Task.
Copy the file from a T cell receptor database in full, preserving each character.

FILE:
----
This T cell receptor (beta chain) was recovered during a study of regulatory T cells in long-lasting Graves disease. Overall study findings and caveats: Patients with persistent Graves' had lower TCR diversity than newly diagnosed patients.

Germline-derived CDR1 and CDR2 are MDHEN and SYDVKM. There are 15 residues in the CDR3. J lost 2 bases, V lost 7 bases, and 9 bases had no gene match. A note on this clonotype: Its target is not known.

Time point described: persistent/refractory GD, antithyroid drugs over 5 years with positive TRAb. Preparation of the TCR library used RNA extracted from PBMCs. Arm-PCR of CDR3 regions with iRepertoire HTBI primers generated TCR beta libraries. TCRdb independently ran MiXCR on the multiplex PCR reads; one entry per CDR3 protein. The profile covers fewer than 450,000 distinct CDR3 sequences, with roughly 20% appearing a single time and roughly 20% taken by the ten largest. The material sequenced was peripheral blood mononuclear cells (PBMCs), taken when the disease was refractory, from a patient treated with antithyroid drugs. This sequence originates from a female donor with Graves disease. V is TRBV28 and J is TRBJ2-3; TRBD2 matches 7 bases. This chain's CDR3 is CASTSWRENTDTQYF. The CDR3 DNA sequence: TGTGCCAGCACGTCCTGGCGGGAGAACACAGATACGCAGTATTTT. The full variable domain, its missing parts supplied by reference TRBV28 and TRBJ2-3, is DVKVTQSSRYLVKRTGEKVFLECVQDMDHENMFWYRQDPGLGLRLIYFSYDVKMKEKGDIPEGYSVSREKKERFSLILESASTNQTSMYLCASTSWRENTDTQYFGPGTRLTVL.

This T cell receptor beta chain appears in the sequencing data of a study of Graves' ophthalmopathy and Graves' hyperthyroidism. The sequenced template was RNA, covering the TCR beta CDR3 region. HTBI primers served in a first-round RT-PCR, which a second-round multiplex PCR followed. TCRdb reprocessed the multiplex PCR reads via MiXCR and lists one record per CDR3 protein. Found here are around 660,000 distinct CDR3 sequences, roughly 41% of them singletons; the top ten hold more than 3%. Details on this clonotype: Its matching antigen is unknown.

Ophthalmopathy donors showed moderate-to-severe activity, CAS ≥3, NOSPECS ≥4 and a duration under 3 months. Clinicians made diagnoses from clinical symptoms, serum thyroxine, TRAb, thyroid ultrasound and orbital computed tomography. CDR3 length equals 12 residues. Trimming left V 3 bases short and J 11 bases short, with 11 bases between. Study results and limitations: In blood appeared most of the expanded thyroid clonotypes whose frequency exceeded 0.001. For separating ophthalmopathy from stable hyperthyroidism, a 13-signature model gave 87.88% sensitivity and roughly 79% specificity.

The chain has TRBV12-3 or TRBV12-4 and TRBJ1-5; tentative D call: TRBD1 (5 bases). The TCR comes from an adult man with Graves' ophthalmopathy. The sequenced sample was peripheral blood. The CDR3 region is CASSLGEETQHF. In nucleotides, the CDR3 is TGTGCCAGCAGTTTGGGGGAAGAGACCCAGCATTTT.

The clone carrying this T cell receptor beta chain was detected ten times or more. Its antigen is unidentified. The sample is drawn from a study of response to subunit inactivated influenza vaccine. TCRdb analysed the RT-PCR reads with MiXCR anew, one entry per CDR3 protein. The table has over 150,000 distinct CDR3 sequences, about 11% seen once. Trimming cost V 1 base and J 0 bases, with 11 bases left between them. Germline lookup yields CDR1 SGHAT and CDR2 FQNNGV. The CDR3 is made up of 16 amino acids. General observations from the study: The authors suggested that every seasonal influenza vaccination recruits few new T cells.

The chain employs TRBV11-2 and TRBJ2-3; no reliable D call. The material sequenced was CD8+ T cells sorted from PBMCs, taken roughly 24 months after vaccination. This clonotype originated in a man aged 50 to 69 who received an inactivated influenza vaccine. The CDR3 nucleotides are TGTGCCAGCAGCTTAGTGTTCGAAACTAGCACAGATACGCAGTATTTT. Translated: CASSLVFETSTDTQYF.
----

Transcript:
This T cell receptor (beta chain) was recovered during a study of regulatory T cells in long-lasting Graves disease. Overall study findings and caveats: Patients with persistent Graves' had lower TCR diversity than newly diagnosed patients.

Germline-derived CDR1 and CDR2 are MDHEN and SYDVKM. There are 15 residues in the CDR3. J lost 2 bases, V lost 7 bases, and 9 bases had no gene match. A note on this clonotype: Its target is not known.

Time point described: persistent/refractory GD, antithyroid drugs over 5 years with positive TRAb. Preparation of the TCR library used RNA extracted from PBMCs. Arm-PCR of CDR3 regions with iRepertoire HTBI primers generated TCR beta libraries. TCRdb independently ran MiXCR on the multiplex PCR reads; one entry per CDR3 protein. The profile covers fewer than 450,000 distinct CDR3 sequences, with roughly 20% appearing a single time and roughly 20% taken by the ten largest. The material sequenced was peripheral blood mononuclear cells (PBMCs), taken when the disease was refractory, from a patient treated with antithyroid drugs. This sequence originates from a female donor with Graves disease. V is TRBV28 and J is TRBJ2-3; TRBD2 matches 7 bases. This chain's CDR3 is CASTSWRENTDTQYF. The CDR3 DNA sequence: TGTGCCAGCACGTCCTGGCGGGAGAACACAGATACGCAGTATTTT. The full variable domain, its missing parts supplied by reference TRBV28 and TRBJ2-3, is DVKVTQSSRYLVKRTGEKVFLECVQDMDHENMFWYRQDPGLGLRLIYFSYDVKMKEKGDIPEGYSVSREKKERFSLILESASTNQTSMYLCASTSWRENTDTQYFGPGTRLTVL.

This T cell receptor beta chain appears in the sequencing data of a study of Graves' ophthalmopathy and Graves' hyperthyroidism. The sequenced template was RNA, covering the TCR beta CDR3 region. HTBI primers served in a first-round RT-PCR, which a second-round multiplex PCR followed. TCRdb reprocessed the multiplex PCR reads via MiXCR and lists one record per CDR3 protein. Found here are around 660,000 distinct CDR3 sequences, roughly 41% of them singletons; the top ten hold more than 3%. Details on this clonotype: Its matching antigen is unknown.

Ophthalmopathy donors showed moderate-to-severe activity, CAS ≥3, NOSPECS ≥4 and a duration under 3 months. Clinicians made diagnoses from clinical symptoms, serum thyroxine, TRAb, thyroid ultrasound and orbital computed tomography. CDR3 length equals 12 residues. Trimming left V 3 bases short and J 11 bases short, with 11 bases between. Study results and limitations: In blood appeared most of the expanded thyroid clonotypes whose frequency exceeded 0.001. For separating ophthalmopathy from stable hyperthyroidism, a 13-signature model gave 87.88% sensitivity and roughly 79% specificity.

The chain has TRBV12-3 or TRBV12-4 and TRBJ1-5; tentative D call: TRBD1 (5 bases). The TCR comes from an adult man with Graves' ophthalmopathy. The sequenced sample was peripheral blood. The CDR3 region is CASSLGEETQHF. In nucleotides, the CDR3 is TGTGCCAGCAGTTTGGGGGAAGAGACCCAGCATTTT.

The clone carrying this T cell receptor beta chain was detected ten times or more. Its antigen is unidentified. The sample is drawn from a study of response to subunit inactivated influenza vaccine. TCRdb analysed the RT-PCR reads with MiXCR anew, one entry per CDR3 protein. The table has over 150,000 distinct CDR3 sequences, about 11% seen once. Trimming cost V 1 base and J 0 bases, with 11 bases left between them. Germline lookup yields CDR1 SGHAT and CDR2 FQNNGV. The CDR3 is made up of 16 amino acids. General observations from the study: The authors suggested that every seasonal influenza vaccination recruits few new T cells.

The chain employs TRBV11-2 and TRBJ2-3; no reliable D call. The material sequenced was CD8+ T cells sorted from PBMCs, taken roughly 24 months after vaccination. This clonotype originated in a man aged 50 to 69 who received an inactivated influenza vaccine. The CDR3 nucleotides are TGTGCCAGCAGCTTAGTGTTCGAAACTAGCACAGATACGCAGTATTTT. Translated: CASSLVFETSTDTQYF.